Mulled wine has been used as a defense against the cold and to promote good health since the 2nd Century, when Roman conquerors introduced this concoction of heated wine to northern Europeans.

Thanks to the rise of trade along the Silk Road during the Roman Empire, new spices like ginger, cardamom, cinnamon and nutmeg flooded into Europe and improved food and drink across the Continent.

The practice of mulling survived the fall of the Empire and medieval Europeans enjoyed it even more than the Romans did. Europeans found that steeping herbs, spices and a host of other ingredients in wine for medicinal purposes made an effective health potion. Heating it was an effective way of fighting off winter chill. Mulled wine took off in a massive way in countries like Germany, Austria and the Scandinavian countries once the practice appeared to wane in the more southern countries.

Mulled wine disappeared from most of Europe just after the middle ages, but the Swedish monarchy kept it alive by continuing to enjoy Claret, a mixture of Rheine wine, sugar, honey and spices).

By the 1890s, Victorian England saw a resurgence of mulled wine, or “glögg” which became associated with Christmas. Charles Dickens wrote about a version of mulled wine called Smoking Bishop in his 1843 novel “A Christmas Carol.” Henceforth, mulled wine’s association with the holidays was solidified.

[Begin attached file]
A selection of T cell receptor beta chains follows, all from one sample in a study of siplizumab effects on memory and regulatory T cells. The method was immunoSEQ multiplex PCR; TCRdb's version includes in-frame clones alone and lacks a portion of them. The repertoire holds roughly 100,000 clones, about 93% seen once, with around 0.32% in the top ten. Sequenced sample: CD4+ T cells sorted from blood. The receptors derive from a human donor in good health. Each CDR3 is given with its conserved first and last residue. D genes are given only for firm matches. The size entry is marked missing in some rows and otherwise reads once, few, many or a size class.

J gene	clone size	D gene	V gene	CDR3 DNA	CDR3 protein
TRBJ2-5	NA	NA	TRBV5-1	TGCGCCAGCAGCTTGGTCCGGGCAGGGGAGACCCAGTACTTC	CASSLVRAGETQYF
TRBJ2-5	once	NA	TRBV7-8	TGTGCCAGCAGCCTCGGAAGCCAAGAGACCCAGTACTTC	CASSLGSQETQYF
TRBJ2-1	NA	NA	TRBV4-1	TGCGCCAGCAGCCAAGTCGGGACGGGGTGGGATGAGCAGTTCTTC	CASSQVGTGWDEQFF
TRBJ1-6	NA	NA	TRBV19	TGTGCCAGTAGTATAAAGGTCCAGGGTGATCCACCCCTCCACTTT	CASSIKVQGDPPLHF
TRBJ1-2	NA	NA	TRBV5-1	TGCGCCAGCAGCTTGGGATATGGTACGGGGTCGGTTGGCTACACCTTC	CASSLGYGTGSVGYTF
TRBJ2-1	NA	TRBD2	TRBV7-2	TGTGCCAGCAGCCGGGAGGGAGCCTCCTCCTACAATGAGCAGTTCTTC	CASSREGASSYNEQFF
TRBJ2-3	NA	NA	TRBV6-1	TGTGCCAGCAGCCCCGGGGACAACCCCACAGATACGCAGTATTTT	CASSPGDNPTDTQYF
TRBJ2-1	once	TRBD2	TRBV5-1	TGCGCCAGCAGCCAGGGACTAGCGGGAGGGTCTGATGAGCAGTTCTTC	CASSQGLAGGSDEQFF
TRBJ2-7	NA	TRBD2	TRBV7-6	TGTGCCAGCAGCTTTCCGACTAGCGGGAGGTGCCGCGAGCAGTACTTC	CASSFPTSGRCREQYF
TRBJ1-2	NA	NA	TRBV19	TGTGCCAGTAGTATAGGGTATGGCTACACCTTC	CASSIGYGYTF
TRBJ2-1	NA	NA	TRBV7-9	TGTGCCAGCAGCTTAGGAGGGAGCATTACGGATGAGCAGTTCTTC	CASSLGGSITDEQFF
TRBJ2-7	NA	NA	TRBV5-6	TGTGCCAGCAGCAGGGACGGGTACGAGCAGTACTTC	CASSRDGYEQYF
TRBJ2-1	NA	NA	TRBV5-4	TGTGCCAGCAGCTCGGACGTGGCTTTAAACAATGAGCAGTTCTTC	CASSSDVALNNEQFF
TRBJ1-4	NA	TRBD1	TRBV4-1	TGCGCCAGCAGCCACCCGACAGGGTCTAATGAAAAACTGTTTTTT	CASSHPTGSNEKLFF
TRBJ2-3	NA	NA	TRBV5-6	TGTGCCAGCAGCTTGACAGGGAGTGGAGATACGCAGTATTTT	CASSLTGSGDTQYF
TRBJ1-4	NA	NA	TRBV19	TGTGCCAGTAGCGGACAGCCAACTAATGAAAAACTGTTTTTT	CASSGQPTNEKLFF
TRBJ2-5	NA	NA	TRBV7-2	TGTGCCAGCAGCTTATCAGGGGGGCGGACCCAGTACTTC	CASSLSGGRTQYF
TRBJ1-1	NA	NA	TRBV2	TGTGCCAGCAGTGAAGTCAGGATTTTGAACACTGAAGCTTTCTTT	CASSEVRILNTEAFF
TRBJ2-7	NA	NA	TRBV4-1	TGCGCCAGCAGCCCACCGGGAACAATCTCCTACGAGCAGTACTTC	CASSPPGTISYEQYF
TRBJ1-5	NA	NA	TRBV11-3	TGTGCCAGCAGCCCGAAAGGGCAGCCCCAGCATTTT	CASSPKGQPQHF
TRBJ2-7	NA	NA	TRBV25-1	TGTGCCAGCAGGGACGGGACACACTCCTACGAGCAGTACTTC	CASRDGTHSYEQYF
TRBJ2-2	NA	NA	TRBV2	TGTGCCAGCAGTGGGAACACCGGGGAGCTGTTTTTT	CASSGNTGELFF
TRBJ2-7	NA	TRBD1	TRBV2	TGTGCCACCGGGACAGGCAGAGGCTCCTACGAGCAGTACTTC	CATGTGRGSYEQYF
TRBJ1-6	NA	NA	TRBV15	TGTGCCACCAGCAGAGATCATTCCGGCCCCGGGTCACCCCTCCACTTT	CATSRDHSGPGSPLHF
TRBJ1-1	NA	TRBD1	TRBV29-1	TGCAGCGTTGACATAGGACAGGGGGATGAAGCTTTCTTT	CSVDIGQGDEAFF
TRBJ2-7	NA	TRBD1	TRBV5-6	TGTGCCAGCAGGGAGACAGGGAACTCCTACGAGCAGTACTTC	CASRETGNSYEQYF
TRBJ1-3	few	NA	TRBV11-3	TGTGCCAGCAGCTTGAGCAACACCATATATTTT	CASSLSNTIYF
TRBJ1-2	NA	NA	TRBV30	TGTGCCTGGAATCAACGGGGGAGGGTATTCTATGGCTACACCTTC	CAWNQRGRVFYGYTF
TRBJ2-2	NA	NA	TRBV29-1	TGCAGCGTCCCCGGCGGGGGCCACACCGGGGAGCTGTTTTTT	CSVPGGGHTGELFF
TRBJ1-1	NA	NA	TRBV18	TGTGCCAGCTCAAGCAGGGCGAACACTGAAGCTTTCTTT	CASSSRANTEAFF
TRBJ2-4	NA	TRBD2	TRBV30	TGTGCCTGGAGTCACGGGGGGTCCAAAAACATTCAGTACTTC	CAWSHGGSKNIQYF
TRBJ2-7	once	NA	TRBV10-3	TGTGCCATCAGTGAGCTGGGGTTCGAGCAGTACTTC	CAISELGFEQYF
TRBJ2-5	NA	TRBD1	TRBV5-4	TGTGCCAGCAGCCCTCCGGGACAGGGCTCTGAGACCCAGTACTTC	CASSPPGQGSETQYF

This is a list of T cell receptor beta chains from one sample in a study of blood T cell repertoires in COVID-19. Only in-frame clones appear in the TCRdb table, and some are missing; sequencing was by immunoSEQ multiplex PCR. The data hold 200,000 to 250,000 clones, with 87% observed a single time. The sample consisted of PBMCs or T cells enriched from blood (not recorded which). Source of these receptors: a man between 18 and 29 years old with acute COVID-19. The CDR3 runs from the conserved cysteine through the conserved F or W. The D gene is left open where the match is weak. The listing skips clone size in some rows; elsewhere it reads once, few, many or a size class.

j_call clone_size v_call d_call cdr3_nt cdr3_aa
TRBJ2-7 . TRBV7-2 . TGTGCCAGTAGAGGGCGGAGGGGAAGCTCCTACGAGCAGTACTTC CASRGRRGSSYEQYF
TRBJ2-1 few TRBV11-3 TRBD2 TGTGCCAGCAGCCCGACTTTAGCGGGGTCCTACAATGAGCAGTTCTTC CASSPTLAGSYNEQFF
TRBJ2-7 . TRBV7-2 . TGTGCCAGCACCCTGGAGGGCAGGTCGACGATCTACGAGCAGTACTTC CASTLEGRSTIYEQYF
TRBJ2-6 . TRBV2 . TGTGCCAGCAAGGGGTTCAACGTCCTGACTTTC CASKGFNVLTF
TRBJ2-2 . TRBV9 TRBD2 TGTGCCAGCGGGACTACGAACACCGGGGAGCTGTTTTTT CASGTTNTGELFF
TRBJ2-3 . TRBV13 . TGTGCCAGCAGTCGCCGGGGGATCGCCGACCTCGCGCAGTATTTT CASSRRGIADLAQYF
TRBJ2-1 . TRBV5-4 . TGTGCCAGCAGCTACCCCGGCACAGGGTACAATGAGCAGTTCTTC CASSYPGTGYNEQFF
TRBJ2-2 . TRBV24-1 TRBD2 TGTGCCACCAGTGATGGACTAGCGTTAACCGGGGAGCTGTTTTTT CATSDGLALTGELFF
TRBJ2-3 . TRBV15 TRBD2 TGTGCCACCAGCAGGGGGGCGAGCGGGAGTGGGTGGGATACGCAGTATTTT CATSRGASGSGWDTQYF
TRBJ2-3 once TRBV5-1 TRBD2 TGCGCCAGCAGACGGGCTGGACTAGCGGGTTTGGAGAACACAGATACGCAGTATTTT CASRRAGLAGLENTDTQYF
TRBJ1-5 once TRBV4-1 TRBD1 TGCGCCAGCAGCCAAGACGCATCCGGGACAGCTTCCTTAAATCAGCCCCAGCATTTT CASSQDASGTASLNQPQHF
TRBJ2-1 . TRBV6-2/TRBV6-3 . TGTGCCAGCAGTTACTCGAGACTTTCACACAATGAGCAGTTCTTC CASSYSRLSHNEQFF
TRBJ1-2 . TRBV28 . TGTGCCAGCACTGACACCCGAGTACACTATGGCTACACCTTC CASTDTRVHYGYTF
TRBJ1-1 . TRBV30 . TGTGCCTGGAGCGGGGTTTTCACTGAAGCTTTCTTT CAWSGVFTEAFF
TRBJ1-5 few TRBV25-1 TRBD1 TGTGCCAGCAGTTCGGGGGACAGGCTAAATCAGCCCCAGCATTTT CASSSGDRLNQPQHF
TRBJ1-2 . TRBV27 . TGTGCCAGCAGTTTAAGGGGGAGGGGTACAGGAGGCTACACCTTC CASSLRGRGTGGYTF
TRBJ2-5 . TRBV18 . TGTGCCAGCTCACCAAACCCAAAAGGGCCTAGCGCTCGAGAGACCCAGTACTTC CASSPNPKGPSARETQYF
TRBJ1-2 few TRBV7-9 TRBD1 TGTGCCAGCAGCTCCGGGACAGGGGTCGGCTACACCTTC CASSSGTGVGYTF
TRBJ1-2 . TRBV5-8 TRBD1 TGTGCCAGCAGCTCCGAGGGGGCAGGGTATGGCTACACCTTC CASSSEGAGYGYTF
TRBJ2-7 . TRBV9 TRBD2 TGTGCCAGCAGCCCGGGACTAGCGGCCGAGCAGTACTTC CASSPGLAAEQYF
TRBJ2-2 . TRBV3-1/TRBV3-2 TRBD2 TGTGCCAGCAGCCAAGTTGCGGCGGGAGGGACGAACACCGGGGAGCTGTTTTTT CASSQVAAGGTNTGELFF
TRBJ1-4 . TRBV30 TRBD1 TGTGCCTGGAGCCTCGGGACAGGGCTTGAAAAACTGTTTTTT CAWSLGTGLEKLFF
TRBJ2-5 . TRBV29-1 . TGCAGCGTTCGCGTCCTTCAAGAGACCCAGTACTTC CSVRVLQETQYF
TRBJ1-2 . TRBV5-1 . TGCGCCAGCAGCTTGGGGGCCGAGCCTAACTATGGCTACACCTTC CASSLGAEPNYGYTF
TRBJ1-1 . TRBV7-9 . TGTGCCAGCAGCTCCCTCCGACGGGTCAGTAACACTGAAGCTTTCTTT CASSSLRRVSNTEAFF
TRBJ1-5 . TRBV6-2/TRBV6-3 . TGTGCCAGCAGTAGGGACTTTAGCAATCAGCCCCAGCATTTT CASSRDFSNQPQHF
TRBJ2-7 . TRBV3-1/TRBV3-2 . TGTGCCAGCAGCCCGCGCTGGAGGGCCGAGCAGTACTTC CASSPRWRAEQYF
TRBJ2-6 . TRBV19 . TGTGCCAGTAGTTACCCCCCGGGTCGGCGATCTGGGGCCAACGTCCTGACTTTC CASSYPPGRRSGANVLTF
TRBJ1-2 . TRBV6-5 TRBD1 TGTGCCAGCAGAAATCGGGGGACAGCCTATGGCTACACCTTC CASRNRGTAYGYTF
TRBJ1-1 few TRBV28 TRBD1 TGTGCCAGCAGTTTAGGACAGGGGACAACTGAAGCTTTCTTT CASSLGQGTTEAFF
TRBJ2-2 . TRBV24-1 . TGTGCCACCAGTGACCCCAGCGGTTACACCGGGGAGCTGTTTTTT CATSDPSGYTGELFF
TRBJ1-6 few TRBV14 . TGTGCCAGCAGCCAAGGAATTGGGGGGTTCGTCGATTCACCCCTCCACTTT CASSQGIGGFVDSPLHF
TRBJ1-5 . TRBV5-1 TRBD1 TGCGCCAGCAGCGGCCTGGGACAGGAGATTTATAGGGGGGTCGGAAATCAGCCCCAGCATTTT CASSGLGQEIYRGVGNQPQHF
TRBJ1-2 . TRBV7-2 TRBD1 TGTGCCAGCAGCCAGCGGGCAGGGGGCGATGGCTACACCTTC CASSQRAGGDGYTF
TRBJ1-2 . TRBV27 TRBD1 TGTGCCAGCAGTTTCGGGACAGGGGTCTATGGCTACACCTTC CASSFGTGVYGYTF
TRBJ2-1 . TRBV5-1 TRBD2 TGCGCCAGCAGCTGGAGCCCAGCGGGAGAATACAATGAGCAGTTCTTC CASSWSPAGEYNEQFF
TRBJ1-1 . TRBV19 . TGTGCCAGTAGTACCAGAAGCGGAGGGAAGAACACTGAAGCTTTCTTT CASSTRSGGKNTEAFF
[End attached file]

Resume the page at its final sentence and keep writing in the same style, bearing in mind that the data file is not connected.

Over time unique bottles depicting Santa Claus were distributed throughout Europe – uprooting the long forgotten mulled wine in a new festive light.

Today the mechanics remain the same: orange, cinnamon, nutmeg, a (cheap) dry red wine and a bit of port or brandy Why cheap, you ask? Best not to waste the good stuff in your cellar; between the sugar and spice, mulling masks a wine’s finer points.

Here is a classic Mulled Wine Recipe for you to try at your Christmas celebration:

• 1 (750 ml) bottle of dry red wine
• 1 orange, sliced into rounds (also peeled, if you would like a less-bitter drink)
• 8 whole cloves
• 2 cinnamon sticks
• 2 star anise
• 2–4 tablespoons sugar, honey, or maple syrup to taste (or your desired sweetener)
• optional add-in: 1/4 cup brandy (or your favorite liqueur)
• optional garnishes: citrus slices (orange, lemon and/or lime), extra cinnamon sticks, extra star anise

Combine all ingredients in a saucepan and heat until the mixture just barely reaches a simmer over medium-high heat. (Avoid boiling — you don’t want to boil off the alcohol.) Reduce heat to medium-low, cover, and let the wine simmer for at least 15 minutes or up to 3 hours.

Strain, and serve warm with your desired garnishes.

To your Health!